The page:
German general elections 2021- Social Democrats emerged single largest party with 206 seats

Angela Merkel's Conservative CDU/CSU wins 196 seats-a worst result for the party since 1950s

SPD narrowly  ahead - CDU/CSU lost ground

Social Democrats has won the German general elections with a narrow margin of just 10 seats. Social Democrats has won 206 seats while Conservative CDU/CSU won 196 seats in the house of 736. The Social democrats have gained 53 seats while CDU/CSU lost 50 seats. The Greens have won 118 seats, their best ever election performance. 

The Federal Returning Officer website showing that the SPD won 25.7% of the vote, followed by the CDU/CSU bloc who garnered 24.1%, and the Green Party with 14.8% of votes, after a count of all 299 of Germany's "constituencies" or electoral districts.

The center-left parties were the biggest winners of the election. The SPD gained 5.8% compared to their result in the last federal election in 2017, while the Greens were up over 6%. The left Party suffered loses and lost nearly 6% votes and 30 seats in this election.

The conservative bloc suffered heavy losses as the Angela Merkel era comes to an end. They were down by almost 9% on the previous election and have their worst result since 1949. 

Final results of German general elections 2021

Party             Leader                        Seats               Votes share          Total votes

SPD              Olaf Scholz                  206                     25.7%                    11.94 million   (11,949,756)

CDU/CSU    Armin Laschat            196                     24.1%                    11.17 million   (11,173,806)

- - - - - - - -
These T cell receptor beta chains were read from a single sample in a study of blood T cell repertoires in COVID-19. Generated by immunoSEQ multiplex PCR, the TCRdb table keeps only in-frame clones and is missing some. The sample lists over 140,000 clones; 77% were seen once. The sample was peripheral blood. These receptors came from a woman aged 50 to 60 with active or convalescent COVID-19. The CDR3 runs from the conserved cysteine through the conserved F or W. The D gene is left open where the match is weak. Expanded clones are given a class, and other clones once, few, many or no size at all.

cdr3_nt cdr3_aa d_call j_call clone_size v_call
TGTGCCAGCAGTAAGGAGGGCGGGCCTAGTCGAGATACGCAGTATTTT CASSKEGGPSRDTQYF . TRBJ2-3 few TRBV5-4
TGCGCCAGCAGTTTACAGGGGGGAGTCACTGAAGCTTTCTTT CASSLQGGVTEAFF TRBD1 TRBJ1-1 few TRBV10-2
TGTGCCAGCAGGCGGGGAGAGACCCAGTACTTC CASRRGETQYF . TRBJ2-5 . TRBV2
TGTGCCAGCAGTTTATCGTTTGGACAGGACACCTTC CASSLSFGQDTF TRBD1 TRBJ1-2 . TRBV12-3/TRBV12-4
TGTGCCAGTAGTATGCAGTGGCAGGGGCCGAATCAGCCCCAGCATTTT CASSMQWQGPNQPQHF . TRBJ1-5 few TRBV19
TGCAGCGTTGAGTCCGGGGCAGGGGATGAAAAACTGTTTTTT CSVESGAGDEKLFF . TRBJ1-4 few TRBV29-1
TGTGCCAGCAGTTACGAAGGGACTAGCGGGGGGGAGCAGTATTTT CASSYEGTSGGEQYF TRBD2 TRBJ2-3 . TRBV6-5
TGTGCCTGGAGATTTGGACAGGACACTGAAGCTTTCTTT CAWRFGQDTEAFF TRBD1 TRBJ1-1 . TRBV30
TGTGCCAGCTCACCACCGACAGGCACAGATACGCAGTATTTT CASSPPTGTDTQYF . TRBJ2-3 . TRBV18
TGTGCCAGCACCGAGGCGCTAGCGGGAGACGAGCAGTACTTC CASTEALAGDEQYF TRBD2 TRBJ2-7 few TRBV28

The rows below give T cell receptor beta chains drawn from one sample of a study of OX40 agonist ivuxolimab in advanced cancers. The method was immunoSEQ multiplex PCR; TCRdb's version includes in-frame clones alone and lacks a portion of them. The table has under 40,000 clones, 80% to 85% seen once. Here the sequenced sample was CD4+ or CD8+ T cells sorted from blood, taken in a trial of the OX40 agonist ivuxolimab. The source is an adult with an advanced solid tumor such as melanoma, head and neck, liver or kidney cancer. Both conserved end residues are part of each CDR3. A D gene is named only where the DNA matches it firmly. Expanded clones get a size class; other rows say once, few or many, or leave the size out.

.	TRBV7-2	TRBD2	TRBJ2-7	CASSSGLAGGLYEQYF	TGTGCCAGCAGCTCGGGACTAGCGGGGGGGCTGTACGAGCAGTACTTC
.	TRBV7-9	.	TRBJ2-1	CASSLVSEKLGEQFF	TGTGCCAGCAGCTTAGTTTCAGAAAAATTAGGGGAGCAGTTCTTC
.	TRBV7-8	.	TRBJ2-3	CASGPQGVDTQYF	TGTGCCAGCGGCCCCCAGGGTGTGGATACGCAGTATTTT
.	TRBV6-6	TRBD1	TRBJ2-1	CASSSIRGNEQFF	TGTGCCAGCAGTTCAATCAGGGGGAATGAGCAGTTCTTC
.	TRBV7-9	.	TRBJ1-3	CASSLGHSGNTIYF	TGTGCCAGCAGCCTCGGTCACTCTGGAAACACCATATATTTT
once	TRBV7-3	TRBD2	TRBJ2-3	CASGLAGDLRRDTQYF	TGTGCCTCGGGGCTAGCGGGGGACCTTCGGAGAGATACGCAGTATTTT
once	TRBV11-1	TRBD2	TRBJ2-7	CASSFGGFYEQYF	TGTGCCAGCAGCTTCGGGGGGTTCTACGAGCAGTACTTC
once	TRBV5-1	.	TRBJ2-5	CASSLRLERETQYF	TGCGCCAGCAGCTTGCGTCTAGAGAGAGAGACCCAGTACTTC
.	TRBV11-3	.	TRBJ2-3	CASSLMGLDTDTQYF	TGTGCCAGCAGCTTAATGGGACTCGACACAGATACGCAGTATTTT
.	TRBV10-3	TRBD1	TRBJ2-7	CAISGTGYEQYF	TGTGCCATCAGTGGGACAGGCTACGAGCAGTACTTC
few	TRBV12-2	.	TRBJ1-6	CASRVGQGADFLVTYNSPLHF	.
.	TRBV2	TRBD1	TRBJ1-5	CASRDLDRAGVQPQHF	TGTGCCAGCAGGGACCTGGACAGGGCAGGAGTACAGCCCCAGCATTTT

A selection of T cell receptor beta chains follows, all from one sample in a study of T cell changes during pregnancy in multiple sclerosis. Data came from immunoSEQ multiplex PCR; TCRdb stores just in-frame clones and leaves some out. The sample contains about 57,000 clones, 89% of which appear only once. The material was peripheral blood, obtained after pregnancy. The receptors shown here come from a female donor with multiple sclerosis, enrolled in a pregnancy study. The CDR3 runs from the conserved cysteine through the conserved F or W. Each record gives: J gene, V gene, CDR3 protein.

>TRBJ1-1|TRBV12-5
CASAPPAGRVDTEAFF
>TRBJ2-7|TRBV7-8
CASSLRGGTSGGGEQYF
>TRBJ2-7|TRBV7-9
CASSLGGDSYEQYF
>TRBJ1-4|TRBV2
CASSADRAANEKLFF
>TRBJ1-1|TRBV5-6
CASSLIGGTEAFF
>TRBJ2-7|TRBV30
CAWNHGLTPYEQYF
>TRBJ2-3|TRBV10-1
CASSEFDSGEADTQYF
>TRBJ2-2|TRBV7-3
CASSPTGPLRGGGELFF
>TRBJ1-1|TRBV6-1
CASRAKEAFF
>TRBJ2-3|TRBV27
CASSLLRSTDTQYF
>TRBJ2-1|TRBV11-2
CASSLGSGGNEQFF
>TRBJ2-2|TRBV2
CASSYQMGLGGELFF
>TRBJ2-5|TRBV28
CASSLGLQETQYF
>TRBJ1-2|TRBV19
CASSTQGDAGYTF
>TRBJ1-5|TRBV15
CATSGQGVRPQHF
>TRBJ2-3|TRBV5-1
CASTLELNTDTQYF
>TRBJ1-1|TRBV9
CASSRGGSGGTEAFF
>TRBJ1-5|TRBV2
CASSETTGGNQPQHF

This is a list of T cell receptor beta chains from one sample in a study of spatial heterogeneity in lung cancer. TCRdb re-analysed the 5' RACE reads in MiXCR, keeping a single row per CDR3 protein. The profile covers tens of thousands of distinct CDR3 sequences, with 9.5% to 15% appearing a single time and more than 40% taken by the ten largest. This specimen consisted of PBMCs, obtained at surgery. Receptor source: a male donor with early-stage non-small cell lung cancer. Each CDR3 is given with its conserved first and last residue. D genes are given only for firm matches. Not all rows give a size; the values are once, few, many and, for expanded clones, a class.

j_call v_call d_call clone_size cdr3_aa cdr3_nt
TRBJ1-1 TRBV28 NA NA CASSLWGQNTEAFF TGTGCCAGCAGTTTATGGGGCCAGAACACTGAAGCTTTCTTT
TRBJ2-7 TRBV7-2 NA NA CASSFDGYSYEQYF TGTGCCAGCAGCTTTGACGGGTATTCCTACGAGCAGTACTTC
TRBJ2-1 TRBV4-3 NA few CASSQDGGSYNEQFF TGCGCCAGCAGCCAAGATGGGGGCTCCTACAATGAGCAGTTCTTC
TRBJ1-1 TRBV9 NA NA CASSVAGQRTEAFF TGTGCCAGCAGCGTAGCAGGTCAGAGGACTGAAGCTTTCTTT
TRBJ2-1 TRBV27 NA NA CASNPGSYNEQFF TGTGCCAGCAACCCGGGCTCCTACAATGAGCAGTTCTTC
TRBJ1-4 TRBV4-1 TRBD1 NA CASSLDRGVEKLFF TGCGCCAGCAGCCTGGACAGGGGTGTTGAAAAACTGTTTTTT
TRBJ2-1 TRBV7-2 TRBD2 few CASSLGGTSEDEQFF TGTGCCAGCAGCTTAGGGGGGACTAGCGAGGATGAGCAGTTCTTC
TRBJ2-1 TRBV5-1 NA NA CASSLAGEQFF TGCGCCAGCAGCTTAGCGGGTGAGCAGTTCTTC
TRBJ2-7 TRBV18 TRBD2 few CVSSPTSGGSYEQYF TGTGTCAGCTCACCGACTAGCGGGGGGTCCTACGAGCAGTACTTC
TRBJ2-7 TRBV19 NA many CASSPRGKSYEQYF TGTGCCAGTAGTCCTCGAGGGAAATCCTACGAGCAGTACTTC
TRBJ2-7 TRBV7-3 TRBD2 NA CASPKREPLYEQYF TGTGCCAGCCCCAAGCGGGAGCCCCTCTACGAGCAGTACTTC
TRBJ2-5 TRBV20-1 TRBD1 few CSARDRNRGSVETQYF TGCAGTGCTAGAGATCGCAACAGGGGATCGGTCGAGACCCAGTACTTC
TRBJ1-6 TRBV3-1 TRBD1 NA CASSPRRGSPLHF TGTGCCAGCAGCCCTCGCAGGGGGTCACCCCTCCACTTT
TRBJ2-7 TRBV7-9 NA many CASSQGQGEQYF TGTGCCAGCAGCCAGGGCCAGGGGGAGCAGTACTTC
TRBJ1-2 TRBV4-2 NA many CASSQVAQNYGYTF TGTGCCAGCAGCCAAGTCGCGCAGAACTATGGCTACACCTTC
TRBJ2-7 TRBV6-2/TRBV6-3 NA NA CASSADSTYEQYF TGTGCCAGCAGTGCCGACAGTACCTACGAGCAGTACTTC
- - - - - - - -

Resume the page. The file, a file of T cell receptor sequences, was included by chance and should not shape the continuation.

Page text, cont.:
Greens        Annalena Baerbock     118                      14.8%                    6.84 million      (6,848,215)

FDP              Christian Lindner        92                      11.5%                     5.31 million     (5,316,698)

AFD              Alice Weidel                 83                       10.3%                    4.80 million     (4,802,097)

Die Linke     Janine Wesler              39                        4.9%                       2.26 million    (2,269,993) 

The SPD will now begin negotiations to form the new government, a process that could take weeks -- or even months. After Merkel's election win in September 2017, it took more than five months for a government to be formed.

Though the preliminary count gives the SPD a small lead over its closest rivals, the results mark a significant improvement for the party that took 20.5% of the vote in the last election in 2017.The basic fact is "after 16 years in power, almost 76% of Germans have not voted" for Merkel's party. 

 The 63-year-old Social Democrat leader Olaf Scholz has served as the vice-chancellor and German finance minister in Merkel's grand coalition government since 2018, earning him increased visibility as he navigated Germany's economic response to the pandemic.

Greens made big gains

The real winner of the election night was Green Party. Greens made gains of 51 seats. In last elections in 2017, it won 67 seats.The Greens' leader Annalena Baerbock thanked the party workers and said that  "we have led a campaign as we have never before experienced in this country -- around the clock, until last night, the last second." 

The Greens success was the result of making the environmental concerns and economic worries of the voters as the central points of their campaign.It is clear that the momentum is moving more towards issues that concern social welfare, green politics for the young voters. The deadly floods in summer increased the concerns of the people about the climate change.